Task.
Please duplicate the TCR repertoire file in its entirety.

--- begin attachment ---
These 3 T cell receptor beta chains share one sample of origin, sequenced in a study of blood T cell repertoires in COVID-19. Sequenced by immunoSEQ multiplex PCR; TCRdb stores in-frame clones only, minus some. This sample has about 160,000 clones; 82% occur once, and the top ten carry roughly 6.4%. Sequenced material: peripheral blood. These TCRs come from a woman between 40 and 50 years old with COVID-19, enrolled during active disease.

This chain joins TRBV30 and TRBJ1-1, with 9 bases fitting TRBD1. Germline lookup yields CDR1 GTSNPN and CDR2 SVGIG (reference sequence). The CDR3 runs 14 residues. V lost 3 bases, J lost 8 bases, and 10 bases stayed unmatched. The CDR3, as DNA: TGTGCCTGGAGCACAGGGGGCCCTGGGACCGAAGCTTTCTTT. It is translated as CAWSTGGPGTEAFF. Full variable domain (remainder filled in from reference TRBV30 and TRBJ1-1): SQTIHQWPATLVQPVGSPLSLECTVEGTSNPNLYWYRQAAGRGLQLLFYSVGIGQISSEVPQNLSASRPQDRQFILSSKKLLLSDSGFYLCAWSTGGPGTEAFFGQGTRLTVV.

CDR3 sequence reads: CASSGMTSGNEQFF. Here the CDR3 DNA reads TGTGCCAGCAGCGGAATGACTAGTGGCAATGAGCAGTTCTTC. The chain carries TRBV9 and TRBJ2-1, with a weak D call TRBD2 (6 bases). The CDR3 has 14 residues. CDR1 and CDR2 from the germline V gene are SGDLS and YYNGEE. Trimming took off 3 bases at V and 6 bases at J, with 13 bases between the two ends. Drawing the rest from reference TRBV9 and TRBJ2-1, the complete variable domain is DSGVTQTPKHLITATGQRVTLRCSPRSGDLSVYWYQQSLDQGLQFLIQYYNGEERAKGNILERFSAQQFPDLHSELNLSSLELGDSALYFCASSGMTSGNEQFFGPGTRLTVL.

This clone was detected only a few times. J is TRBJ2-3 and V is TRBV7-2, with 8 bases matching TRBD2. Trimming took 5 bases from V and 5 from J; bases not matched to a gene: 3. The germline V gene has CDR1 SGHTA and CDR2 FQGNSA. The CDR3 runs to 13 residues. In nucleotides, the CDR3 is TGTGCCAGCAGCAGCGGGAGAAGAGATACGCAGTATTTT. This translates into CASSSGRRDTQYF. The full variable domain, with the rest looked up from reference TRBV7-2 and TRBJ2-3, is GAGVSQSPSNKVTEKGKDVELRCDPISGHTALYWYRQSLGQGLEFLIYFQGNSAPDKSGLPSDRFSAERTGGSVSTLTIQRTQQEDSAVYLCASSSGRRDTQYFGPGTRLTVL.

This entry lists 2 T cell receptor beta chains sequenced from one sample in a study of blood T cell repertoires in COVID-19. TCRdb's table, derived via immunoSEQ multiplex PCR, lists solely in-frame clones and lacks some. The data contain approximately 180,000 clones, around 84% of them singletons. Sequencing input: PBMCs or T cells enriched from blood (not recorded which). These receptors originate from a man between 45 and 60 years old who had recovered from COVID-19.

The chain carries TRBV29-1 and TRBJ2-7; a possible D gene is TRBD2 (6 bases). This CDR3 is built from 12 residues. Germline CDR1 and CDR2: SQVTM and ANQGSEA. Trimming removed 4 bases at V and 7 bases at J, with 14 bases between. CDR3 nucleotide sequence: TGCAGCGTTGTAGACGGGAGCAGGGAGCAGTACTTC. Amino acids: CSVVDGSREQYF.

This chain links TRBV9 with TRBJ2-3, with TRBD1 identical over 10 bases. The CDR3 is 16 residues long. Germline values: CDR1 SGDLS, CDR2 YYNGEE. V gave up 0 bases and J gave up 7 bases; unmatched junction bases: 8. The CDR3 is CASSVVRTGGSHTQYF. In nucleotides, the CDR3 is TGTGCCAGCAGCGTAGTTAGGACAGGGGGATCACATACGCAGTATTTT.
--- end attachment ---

These 3 T cell receptor beta chains share one sample of origin, sequenced in a study of blood T cell repertoires in COVID-19. Sequenced by immunoSEQ multiplex PCR; TCRdb stores in-frame clones only, minus some. This sample has about 160,000 clones; 82% occur once, and the top ten carry roughly 6.4%. Sequenced material: peripheral blood. These TCRs come from a woman between 40 and 50 years old with COVID-19, enrolled during active disease.

This chain joins TRBV30 and TRBJ1-1, with 9 bases fitting TRBD1. Germline lookup yields CDR1 GTSNPN and CDR2 SVGIG (reference sequence). The CDR3 runs 14 residues. V lost 3 bases, J lost 8 bases, and 10 bases stayed unmatched. The CDR3, as DNA: TGTGCCTGGAGCACAGGGGGCCCTGGGACCGAAGCTTTCTTT. It is translated as CAWSTGGPGTEAFF. Full variable domain (remainder filled in from reference TRBV30 and TRBJ1-1): SQTIHQWPATLVQPVGSPLSLECTVEGTSNPNLYWYRQAAGRGLQLLFYSVGIGQISSEVPQNLSASRPQDRQFILSSKKLLLSDSGFYLCAWSTGGPGTEAFFGQGTRLTVV.

CDR3 sequence reads: CASSGMTSGNEQFF. Here the CDR3 DNA reads TGTGCCAGCAGCGGAATGACTAGTGGCAATGAGCAGTTCTTC. The chain carries TRBV9 and TRBJ2-1, with a weak D call TRBD2 (6 bases). The CDR3 has 14 residues. CDR1 and CDR2 from the germline V gene are SGDLS and YYNGEE. Trimming took off 3 bases at V and 6 bases at J, with 13 bases between the two ends. Drawing the rest from reference TRBV9 and TRBJ2-1, the complete variable domain is DSGVTQTPKHLITATGQRVTLRCSPRSGDLSVYWYQQSLDQGLQFLIQYYNGEERAKGNILERFSAQQFPDLHSELNLSSLELGDSALYFCASSGMTSGNEQFFGPGTRLTVL.

This clone was detected only a few times. J is TRBJ2-3 and V is TRBV7-2, with 8 bases matching TRBD2. Trimming took 5 bases from V and 5 from J; bases not matched to a gene: 3. The germline V gene has CDR1 SGHTA and CDR2 FQGNSA. The CDR3 runs to 13 residues. In nucleotides, the CDR3 is TGTGCCAGCAGCAGCGGGAGAAGAGATACGCAGTATTTT. This translates into CASSSGRRDTQYF. The full variable domain, with the rest looked up from reference TRBV7-2 and TRBJ2-3, is GAGVSQSPSNKVTEKGKDVELRCDPISGHTALYWYRQSLGQGLEFLIYFQGNSAPDKSGLPSDRFSAERTGGSVSTLTIQRTQQEDSAVYLCASSSGRRDTQYFGPGTRLTVL.

This entry lists 2 T cell receptor beta chains sequenced from one sample in a study of blood T cell repertoires in COVID-19. TCRdb's table, derived via immunoSEQ multiplex PCR, lists solely in-frame clones and lacks some. The data contain approximately 180,000 clones, around 84% of them singletons. Sequencing input: PBMCs or T cells enriched from blood (not recorded which). These receptors originate from a man between 45 and 60 years old who had recovered from COVID-19.

The chain carries TRBV29-1 and TRBJ2-7; a possible D gene is TRBD2 (6 bases). This CDR3 is built from 12 residues. Germline CDR1 and CDR2: SQVTM and ANQGSEA. Trimming removed 4 bases at V and 7 bases at J, with 14 bases between. CDR3 nucleotide sequence: TGCAGCGTTGTAGACGGGAGCAGGGAGCAGTACTTC. Amino acids: CSVVDGSREQYF.

This chain links TRBV9 with TRBJ2-3, with TRBD1 identical over 10 bases. The CDR3 is 16 residues long. Germline values: CDR1 SGDLS, CDR2 YYNGEE. V gave up 0 bases and J gave up 7 bases; unmatched junction bases: 8. The CDR3 is CASSVVRTGGSHTQYF. In nucleotides, the CDR3 is TGTGCCAGCAGCGTAGTTAGGACAGGGGGATCACATACGCAGTATTTT.